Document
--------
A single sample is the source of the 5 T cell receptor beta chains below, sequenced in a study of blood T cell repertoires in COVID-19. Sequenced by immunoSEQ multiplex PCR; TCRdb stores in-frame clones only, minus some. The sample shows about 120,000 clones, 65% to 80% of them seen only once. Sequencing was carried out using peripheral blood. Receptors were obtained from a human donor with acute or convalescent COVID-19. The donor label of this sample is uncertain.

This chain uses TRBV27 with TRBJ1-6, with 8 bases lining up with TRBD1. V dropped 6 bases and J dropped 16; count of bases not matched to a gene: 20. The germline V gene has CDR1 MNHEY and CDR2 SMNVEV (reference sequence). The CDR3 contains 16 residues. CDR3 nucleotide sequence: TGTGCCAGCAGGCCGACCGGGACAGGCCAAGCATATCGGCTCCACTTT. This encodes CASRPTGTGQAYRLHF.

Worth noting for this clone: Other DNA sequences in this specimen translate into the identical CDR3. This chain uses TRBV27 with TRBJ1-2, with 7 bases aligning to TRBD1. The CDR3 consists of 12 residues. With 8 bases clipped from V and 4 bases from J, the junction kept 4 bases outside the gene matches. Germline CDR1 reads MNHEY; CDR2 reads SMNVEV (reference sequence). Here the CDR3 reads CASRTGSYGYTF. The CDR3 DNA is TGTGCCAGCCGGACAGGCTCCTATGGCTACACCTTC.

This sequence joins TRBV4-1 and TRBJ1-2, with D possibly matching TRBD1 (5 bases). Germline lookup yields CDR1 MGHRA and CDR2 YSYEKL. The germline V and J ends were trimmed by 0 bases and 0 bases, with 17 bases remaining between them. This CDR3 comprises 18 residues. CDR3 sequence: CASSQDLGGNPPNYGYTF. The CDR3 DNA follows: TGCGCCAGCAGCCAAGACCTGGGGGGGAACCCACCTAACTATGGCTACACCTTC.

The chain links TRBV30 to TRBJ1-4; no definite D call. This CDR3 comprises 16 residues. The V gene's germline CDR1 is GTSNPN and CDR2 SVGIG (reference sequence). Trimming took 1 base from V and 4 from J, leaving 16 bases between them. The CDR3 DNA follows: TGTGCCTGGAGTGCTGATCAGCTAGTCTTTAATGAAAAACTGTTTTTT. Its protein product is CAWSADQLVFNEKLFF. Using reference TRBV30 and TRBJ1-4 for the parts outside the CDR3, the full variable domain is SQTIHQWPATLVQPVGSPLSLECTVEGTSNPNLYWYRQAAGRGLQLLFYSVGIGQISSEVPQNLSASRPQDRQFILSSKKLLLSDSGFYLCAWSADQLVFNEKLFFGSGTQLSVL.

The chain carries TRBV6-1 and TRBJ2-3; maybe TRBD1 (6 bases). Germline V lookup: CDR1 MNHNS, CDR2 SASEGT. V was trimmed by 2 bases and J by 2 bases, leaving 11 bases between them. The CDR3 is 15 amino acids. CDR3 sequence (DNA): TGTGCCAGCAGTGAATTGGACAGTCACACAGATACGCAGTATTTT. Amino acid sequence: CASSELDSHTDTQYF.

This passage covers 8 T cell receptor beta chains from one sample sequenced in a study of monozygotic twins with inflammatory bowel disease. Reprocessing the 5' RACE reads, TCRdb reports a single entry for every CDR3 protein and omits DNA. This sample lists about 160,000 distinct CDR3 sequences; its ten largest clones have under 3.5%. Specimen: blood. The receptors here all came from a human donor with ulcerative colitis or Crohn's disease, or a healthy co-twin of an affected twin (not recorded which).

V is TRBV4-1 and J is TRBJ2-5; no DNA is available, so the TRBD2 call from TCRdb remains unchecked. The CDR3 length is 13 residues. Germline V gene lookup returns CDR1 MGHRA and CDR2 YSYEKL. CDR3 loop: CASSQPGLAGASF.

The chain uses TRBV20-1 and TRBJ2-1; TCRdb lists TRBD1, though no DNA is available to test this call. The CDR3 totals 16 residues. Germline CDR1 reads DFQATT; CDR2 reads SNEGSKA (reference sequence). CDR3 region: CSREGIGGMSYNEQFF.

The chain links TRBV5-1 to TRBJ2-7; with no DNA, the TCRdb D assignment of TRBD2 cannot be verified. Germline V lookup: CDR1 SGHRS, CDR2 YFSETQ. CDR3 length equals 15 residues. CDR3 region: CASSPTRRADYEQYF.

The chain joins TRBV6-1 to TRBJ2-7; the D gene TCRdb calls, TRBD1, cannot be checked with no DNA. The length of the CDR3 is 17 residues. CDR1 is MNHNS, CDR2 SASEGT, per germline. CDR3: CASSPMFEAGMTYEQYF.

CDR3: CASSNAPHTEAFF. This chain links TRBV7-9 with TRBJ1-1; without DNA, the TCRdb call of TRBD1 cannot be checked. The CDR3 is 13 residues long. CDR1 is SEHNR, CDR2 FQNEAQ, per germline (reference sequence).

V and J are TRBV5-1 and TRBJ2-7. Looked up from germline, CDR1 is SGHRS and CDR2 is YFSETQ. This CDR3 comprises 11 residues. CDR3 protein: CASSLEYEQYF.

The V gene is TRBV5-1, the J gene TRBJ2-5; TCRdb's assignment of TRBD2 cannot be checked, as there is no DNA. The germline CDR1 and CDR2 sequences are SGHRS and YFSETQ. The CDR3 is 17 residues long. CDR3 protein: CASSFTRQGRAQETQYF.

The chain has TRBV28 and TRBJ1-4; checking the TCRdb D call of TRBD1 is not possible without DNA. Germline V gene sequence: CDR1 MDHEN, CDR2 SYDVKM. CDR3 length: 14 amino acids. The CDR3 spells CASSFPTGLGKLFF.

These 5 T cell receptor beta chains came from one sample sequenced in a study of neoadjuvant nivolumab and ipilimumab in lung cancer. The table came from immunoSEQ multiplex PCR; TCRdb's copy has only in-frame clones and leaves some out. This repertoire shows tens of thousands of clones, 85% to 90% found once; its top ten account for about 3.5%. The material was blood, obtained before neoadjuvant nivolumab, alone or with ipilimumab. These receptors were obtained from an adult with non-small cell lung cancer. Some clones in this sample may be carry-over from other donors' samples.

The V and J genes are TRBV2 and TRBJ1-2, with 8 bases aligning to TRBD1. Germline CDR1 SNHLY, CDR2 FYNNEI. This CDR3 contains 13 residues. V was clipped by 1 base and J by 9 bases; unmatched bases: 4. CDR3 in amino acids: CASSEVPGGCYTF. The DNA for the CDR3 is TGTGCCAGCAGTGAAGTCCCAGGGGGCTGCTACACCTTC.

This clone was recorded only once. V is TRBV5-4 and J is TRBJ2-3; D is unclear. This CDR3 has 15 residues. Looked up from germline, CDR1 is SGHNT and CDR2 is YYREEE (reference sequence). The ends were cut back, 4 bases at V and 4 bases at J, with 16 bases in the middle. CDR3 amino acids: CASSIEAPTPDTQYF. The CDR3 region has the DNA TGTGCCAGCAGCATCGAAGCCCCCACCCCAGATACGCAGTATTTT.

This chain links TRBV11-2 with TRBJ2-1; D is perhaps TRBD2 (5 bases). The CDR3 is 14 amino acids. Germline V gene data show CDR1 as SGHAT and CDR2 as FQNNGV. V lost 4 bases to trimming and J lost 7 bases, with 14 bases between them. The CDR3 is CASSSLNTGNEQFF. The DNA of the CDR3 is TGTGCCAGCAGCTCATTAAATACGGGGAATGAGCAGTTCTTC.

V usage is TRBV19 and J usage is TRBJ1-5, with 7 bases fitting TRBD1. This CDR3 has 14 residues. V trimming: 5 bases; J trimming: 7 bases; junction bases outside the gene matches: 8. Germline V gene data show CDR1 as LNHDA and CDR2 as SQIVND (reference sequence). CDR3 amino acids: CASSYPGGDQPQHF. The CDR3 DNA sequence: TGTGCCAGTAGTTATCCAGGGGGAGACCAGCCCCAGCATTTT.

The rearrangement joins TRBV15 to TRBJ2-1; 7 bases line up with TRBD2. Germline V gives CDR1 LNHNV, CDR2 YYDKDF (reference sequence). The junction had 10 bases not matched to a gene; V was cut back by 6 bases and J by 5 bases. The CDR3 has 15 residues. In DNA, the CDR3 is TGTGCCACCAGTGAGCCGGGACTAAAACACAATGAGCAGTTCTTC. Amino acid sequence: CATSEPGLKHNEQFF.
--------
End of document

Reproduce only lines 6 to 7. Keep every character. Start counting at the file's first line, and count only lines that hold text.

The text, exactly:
The chain carries TRBV6-1 and TRBJ2-3; maybe TRBD1 (6 bases). Germline V lookup: CDR1 MNHNS, CDR2 SASEGT. V was trimmed by 2 bases and J by 2 bases, leaving 11 bases between them. The CDR3 is 15 amino acids. CDR3 sequence (DNA): TGTGCCAGCAGTGAATTGGACAGTCACACAGATACGCAGTATTTT. Amino acid sequence: CASSELDSHTDTQYF.

This passage covers 8 T cell receptor beta chains from one sample sequenced in a study of monozygotic twins with inflammatory bowel disease. Reprocessing the 5' RACE reads, TCRdb reports a single entry for every CDR3 protein and omits DNA. This sample lists about 160,000 distinct CDR3 sequences; its ten largest clones have under 3.5%. Specimen: blood. The receptors here all came from a human donor with ulcerative colitis or Crohn's disease, or a healthy co-twin of an affected twin (not recorded which).